Returning to New York this week (March 15-19) is First Look, MoMI’s “annual showcase for adventurous new cinema” and brings to audiences more than two dozen films both feature and short, fiction and non-fiction, all attempting to progress and experiment with the cinematic form. Here are a few highlights from this year’s impressive lineup:
First up on this preview of First Look 2023 is one of the bigger discoveries of the series. Directed by Mary Helena Clark and Mike Gibisser, A Common Sequence is an incredible new essay picture that presents three distinct present-day scenarios that reveal the interwoven challenges lurking beneath the surface of our observable world. Apple orchards in Prossier, Washington are juxtaposed against a withering lake in Patzcuaro, Mexico and the lands of the Cheyenne River Sioux, all of which portray the constant battle between preservation and consumption that has become the norm in today’s modern society.
Viewers watch as nuns and fishermen battle to keep a salamander from going extinct, apple pickers try to modernize their harvesting processes and an indigenous medical researcher fears that the commodification of ethnic DNA may lead to unforeseen issues with directors Clark and Gibisser envision a bleak future for humanity on earth, where shared resources are dwindling as rapidly and inconspicuously as coastlines. Clark and Gibisser prove to be more than competent storytellers, using their skillfully framed visuals and meticulously layered sounds to craft a film that’s at once both intimate and also strangely cinematic. Often quite suspenseful, A Common Sequence is an essay film truly unlike any other.
Next up on this preview is one of my own personal favorite films of the festival, and also one of its more esoteric, if you will. Entitled Art Talent Show, the film invites viewers into the Academy of Arts in Prague, which over the span of a year can receive hundreds of applications from artists looking to join their ranks. Instead of highlighting this through the lens of those applying, directors Adela Komrzy and Tomas Bojar take a faculty perspective, telling the story of professors spread over their three studios as they navigate guiding young artists with increasingly progressive and provocative works.
Very much a fly-on-the-wall experience, the beauty of the film comes less from its admittedly impressive visual style and more from the nuanced and thoughtful portrayal of the generational battles that are taking place not just in the arts community, but in most modern institutions. The tension between generations here is palpable, and while it doesn’t shy away from the more cringe-worthy moments that can come with any discussion of cultural norms or the necessity of art to challenge those, Art Talent Show is a startlingly mature and thought-provoking rumination on the purpose of art and what it means to challenge the establishment.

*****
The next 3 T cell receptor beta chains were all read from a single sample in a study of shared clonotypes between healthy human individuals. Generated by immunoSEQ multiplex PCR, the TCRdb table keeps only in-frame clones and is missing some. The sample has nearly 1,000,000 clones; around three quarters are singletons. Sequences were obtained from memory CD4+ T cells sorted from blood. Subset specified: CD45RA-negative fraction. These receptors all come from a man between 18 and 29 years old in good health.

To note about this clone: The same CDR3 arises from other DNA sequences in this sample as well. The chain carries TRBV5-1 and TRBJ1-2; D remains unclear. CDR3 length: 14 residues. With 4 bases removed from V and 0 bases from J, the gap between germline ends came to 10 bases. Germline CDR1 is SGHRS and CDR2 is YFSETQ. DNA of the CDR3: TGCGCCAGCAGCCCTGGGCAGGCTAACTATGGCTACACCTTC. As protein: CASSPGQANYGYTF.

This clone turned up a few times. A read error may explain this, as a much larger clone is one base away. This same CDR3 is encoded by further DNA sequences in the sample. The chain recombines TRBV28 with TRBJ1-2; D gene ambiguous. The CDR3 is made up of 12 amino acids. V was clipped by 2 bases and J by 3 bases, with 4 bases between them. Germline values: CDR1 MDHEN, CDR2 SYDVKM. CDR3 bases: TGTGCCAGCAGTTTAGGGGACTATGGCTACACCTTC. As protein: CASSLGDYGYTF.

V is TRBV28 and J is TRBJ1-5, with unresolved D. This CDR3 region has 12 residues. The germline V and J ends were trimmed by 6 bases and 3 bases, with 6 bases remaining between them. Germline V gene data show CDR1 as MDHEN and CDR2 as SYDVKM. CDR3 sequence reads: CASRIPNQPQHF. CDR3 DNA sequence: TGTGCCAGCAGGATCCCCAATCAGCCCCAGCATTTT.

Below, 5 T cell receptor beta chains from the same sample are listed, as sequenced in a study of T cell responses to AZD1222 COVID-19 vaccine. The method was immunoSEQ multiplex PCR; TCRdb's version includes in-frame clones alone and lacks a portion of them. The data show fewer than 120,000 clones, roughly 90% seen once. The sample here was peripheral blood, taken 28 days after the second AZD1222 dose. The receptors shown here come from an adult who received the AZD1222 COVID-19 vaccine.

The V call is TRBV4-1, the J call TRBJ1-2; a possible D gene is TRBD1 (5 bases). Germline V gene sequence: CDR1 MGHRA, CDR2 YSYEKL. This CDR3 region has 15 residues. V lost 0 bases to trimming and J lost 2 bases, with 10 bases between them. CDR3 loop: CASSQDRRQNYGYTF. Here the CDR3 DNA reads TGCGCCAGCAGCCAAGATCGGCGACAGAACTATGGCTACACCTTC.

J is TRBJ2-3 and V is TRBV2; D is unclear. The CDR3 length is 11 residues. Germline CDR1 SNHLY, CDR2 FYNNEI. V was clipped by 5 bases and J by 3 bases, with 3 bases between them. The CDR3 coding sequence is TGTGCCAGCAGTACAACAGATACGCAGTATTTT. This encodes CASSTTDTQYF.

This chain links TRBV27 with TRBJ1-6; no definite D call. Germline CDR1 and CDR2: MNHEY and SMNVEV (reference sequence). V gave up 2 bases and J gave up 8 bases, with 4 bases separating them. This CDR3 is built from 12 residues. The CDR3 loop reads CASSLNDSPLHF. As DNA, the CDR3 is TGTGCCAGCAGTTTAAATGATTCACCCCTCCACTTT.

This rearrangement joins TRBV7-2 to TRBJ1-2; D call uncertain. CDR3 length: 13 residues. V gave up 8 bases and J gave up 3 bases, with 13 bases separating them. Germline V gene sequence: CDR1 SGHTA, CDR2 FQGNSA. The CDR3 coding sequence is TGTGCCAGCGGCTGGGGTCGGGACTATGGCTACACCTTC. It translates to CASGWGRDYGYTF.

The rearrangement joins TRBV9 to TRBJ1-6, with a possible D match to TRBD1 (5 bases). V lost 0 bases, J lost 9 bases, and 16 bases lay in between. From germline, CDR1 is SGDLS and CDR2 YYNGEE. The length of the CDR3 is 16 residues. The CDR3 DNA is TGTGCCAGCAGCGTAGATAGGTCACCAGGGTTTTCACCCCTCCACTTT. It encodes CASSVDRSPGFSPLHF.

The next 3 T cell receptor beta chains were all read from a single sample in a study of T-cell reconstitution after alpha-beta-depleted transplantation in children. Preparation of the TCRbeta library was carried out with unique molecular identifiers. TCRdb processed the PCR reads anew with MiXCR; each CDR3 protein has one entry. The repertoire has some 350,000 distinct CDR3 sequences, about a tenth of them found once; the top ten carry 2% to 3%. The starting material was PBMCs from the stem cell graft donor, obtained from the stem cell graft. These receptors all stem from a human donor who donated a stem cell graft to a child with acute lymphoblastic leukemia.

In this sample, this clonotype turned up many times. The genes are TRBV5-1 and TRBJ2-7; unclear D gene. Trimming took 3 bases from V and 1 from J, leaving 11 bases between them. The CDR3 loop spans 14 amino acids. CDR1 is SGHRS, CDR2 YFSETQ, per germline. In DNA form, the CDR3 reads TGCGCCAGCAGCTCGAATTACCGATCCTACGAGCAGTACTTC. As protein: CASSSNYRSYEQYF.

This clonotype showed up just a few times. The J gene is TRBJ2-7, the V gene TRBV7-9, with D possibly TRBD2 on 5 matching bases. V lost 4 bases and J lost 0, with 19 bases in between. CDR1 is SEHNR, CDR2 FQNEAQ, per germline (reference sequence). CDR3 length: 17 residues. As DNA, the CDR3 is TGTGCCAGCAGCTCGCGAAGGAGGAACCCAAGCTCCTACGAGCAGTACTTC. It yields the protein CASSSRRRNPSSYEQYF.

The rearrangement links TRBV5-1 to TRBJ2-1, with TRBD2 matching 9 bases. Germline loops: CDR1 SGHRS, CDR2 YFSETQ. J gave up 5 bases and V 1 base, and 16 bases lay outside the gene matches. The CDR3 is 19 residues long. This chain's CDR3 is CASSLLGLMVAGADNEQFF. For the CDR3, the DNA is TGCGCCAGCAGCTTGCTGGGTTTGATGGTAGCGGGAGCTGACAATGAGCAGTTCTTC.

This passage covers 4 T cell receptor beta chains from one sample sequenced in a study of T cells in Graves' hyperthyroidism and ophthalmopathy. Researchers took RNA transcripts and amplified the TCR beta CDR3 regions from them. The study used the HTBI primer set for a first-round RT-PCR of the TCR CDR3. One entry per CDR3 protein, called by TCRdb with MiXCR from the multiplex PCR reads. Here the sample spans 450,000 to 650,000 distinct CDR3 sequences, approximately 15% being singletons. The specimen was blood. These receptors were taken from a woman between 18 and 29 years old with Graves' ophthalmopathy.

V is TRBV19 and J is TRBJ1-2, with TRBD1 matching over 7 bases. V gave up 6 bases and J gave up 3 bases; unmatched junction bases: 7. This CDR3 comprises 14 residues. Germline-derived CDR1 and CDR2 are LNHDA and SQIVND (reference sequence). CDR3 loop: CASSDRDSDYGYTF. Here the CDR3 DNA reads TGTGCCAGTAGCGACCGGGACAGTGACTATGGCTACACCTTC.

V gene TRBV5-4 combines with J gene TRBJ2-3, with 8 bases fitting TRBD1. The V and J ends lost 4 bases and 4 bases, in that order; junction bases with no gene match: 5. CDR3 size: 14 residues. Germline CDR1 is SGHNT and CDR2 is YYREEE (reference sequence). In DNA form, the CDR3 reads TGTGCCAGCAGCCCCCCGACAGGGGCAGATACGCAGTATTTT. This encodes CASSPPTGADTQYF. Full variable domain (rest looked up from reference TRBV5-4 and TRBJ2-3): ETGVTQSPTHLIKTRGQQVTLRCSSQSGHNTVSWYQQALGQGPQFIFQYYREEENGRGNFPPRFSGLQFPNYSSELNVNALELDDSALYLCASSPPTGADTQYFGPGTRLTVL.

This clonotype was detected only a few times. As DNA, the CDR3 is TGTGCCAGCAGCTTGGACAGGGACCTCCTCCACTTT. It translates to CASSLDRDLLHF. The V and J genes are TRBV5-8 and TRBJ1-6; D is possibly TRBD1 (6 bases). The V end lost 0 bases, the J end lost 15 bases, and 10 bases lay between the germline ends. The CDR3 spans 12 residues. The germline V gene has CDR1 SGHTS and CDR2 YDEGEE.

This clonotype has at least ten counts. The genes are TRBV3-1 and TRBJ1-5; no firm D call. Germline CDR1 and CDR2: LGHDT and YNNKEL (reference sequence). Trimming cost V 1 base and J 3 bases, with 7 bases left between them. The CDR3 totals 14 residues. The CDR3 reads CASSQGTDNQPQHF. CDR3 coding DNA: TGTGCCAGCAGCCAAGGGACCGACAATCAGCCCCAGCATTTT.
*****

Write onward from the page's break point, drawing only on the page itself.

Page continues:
Next up is one of the more hotly talked about films on this list, particularly after it earned Special Jury Award honors at this year’s International Film Festival Rotterdam in their Tiger Competition. New Strains comes from directors Artemis Shaw and Prashanth Kamalakanthan, who also star here as Kallia and Ram respectively, a couple on a romantic New York vacation at her uncle’s Upper Manhattan apartment. However, when a pandemic decides to rain on their parade, the two find their vacation sinking into something completely different.
Shot gorgeously on Hi8 video, New Strains carries with it connective cinematic DNA ranging from the earliest days of “mumblecore” to the works of Godard, all while infusing the film with a startlingly spot-on portrait of life in isolation. The cinematography is genuinely breathtaking despite its modest roots, with Shaw and Kamalakanthan proving to be both engaging performers as well as accomplished visual storytellers. Think of it as screwball isolation cinema, with the film descending into a mania that feels only right following the world shutting down during the COVID-19 pandemic. It’s also simply one of the festival’s most beautiful and well-acted feature films, and clocking in at just shy of 80 minutes, this is bound to be one of the year’s more talked about cinematic discoveries.
Finally, rounding out this preview of First Look 2023 is an astonishing piece of non-fiction filmmaking. Entitled The Taste of Mango, this film comes from director Chloe Abrahams, and finds the filmmaker quite literally in conversation with her mother, Rozana, all while diving head first into arenas of their relationship that she’s previously left untouched. A film ostensibly about confronting familial trauma, The Taste of Mango becomes even more powerful once the discussion shifts to Chloe’s grandmother, Jean, who is on a visit from their native Sri Lanka.
During this visit, even more questions are asked, particularly in how to best navigate the relationship between generations when there’s so much pain and damage done between them. This is a beautifully tender and poetic multi-generational character study of sorts, beginning as something resembling a love letter to a mother from her child, and ultimately evolving into a gorgeously nuanced and textured family portrait. Mixing new footage with archival materials, Abraham’s new documentary is an engrossing, human meditation on familial history and the power of reconciliation.